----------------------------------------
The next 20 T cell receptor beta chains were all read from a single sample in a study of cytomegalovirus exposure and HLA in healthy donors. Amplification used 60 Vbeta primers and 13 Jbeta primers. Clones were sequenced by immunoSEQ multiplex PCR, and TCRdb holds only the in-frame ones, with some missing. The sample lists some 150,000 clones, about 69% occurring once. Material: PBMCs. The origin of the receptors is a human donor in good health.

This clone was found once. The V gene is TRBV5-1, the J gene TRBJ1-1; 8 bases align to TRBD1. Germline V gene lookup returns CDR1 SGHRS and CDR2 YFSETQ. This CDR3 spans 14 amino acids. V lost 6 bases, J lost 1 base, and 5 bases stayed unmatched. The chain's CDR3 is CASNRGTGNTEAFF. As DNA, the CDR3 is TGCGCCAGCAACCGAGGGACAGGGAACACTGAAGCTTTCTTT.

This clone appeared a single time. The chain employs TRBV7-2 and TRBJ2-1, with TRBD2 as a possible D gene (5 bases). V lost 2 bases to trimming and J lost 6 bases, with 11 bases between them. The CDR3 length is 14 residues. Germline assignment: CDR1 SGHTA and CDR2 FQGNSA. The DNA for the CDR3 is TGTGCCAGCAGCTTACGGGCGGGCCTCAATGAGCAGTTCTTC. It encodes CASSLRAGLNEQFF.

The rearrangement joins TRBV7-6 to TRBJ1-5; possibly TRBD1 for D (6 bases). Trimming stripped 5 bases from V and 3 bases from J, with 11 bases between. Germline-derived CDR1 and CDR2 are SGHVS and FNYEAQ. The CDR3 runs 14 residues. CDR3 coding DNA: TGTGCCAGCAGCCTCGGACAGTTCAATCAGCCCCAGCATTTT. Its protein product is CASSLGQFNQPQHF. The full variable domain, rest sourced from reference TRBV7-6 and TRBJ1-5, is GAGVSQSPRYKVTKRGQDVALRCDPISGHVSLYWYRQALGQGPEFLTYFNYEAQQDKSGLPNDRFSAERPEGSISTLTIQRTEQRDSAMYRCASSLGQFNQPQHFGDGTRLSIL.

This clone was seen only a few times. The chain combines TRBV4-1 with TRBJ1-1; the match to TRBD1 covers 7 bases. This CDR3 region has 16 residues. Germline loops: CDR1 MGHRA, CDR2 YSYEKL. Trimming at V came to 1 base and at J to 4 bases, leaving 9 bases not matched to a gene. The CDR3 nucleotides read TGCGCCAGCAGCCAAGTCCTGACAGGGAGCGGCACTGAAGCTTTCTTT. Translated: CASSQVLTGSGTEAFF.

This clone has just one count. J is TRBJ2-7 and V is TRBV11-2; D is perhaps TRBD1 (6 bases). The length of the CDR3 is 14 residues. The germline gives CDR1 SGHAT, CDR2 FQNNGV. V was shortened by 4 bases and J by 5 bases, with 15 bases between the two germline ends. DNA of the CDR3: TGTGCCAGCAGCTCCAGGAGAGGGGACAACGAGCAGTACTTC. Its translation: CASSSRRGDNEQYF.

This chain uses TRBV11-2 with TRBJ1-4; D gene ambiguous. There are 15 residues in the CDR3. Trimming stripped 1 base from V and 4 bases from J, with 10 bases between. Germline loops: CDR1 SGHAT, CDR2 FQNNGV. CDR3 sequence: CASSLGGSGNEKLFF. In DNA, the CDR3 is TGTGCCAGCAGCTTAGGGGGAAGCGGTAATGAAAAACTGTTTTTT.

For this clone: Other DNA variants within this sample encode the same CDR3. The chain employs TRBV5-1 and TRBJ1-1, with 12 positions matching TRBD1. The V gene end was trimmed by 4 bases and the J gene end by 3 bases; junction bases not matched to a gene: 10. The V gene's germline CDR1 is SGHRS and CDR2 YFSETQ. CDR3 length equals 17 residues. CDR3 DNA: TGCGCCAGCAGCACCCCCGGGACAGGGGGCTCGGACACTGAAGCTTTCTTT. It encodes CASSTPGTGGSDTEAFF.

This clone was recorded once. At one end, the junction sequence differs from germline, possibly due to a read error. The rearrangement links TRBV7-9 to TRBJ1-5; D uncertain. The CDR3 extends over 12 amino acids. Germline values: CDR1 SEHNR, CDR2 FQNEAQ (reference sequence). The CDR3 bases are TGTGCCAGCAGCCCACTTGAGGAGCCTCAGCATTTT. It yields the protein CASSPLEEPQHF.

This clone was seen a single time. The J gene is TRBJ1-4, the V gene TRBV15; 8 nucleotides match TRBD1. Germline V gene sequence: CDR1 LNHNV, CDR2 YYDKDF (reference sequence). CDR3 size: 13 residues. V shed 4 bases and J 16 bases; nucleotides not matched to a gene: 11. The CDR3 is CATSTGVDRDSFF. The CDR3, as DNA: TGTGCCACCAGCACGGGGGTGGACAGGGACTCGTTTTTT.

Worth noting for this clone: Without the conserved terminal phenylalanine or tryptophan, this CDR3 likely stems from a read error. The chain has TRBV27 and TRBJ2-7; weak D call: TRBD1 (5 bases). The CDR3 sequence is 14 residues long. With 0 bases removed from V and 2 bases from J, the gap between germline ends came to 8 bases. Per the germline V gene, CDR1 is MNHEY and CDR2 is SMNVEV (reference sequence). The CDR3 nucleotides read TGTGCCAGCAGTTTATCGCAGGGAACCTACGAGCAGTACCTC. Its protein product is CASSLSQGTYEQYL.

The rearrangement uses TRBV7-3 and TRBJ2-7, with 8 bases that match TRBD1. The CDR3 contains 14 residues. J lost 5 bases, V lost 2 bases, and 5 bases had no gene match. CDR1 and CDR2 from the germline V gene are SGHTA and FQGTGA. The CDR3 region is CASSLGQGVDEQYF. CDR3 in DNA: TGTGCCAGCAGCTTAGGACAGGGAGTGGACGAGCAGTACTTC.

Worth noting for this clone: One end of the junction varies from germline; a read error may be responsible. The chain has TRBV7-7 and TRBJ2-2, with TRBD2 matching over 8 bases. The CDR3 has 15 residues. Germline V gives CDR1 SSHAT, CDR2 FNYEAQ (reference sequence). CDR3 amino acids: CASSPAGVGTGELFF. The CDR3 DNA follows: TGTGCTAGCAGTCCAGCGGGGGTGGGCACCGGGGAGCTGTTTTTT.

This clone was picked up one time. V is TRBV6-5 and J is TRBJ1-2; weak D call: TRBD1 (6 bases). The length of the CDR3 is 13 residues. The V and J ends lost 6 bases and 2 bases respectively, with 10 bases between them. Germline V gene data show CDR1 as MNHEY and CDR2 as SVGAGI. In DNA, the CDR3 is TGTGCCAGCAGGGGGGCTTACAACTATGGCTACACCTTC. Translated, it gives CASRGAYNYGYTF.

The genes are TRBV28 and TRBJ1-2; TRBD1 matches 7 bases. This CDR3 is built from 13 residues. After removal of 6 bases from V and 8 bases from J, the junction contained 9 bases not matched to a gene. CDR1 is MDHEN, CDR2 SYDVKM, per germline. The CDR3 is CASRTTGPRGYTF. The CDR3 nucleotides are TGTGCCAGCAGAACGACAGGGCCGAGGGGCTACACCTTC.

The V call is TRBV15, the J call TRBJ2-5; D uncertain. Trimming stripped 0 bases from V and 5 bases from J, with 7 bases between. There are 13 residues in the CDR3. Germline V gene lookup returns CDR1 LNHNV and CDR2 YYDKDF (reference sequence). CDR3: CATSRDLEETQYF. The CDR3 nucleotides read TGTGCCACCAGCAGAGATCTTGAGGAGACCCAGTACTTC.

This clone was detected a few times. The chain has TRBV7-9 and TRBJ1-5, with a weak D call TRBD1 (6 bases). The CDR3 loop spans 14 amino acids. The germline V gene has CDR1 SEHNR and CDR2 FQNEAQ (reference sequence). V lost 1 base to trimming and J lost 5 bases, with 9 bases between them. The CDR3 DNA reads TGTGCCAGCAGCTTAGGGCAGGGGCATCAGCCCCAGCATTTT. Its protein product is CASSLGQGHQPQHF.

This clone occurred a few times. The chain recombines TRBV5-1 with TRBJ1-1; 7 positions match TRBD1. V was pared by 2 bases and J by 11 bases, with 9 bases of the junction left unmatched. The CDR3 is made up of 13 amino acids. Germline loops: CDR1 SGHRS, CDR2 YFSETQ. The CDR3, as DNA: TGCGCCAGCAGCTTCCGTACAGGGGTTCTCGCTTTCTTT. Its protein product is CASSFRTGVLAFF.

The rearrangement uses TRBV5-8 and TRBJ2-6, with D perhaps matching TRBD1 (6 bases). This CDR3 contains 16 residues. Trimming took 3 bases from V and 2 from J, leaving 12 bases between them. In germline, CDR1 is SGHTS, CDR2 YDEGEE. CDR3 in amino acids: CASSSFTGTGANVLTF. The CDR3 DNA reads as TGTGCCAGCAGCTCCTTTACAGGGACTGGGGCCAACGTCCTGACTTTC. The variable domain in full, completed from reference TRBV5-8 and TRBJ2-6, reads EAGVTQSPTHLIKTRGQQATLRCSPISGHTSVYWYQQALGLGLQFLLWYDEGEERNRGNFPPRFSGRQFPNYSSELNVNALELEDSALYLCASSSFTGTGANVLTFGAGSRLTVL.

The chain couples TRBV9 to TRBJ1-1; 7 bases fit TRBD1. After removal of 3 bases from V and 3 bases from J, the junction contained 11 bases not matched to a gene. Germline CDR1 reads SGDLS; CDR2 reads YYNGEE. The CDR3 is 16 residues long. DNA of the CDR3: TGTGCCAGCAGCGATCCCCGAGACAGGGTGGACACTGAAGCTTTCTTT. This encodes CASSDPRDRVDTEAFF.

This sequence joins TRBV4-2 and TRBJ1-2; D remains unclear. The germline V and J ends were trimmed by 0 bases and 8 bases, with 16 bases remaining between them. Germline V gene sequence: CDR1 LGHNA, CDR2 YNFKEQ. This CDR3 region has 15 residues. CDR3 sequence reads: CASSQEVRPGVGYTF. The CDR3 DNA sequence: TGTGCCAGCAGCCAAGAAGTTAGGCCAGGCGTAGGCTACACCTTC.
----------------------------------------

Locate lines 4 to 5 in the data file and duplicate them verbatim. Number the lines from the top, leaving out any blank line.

The rearrangement joins TRBV7-6 to TRBJ1-5; possibly TRBD1 for D (6 bases). Trimming stripped 5 bases from V and 3 bases from J, with 11 bases between. Germline-derived CDR1 and CDR2 are SGHVS and FNYEAQ. The CDR3 runs 14 residues. CDR3 coding DNA: TGTGCCAGCAGCCTCGGACAGTTCAATCAGCCCCAGCATTTT. Its protein product is CASSLGQFNQPQHF. The full variable domain, rest sourced from reference TRBV7-6 and TRBJ1-5, is GAGVSQSPRYKVTKRGQDVALRCDPISGHVSLYWYRQALGQGPEFLTYFNYEAQQDKSGLPNDRFSAERPEGSISTLTIQRTEQRDSAMYRCASSLGQFNQPQHFGDGTRLSIL.

This clone was seen only a few times. The chain combines TRBV4-1 with TRBJ1-1; the match to TRBD1 covers 7 bases. This CDR3 region has 16 residues. Germline loops: CDR1 MGHRA, CDR2 YSYEKL. Trimming at V came to 1 base and at J to 4 bases, leaving 9 bases not matched to a gene. The CDR3 nucleotides read TGCGCCAGCAGCCAAGTCCTGACAGGGAGCGGCACTGAAGCTTTCTTT. Translated: CASSQVLTGSGTEAFF.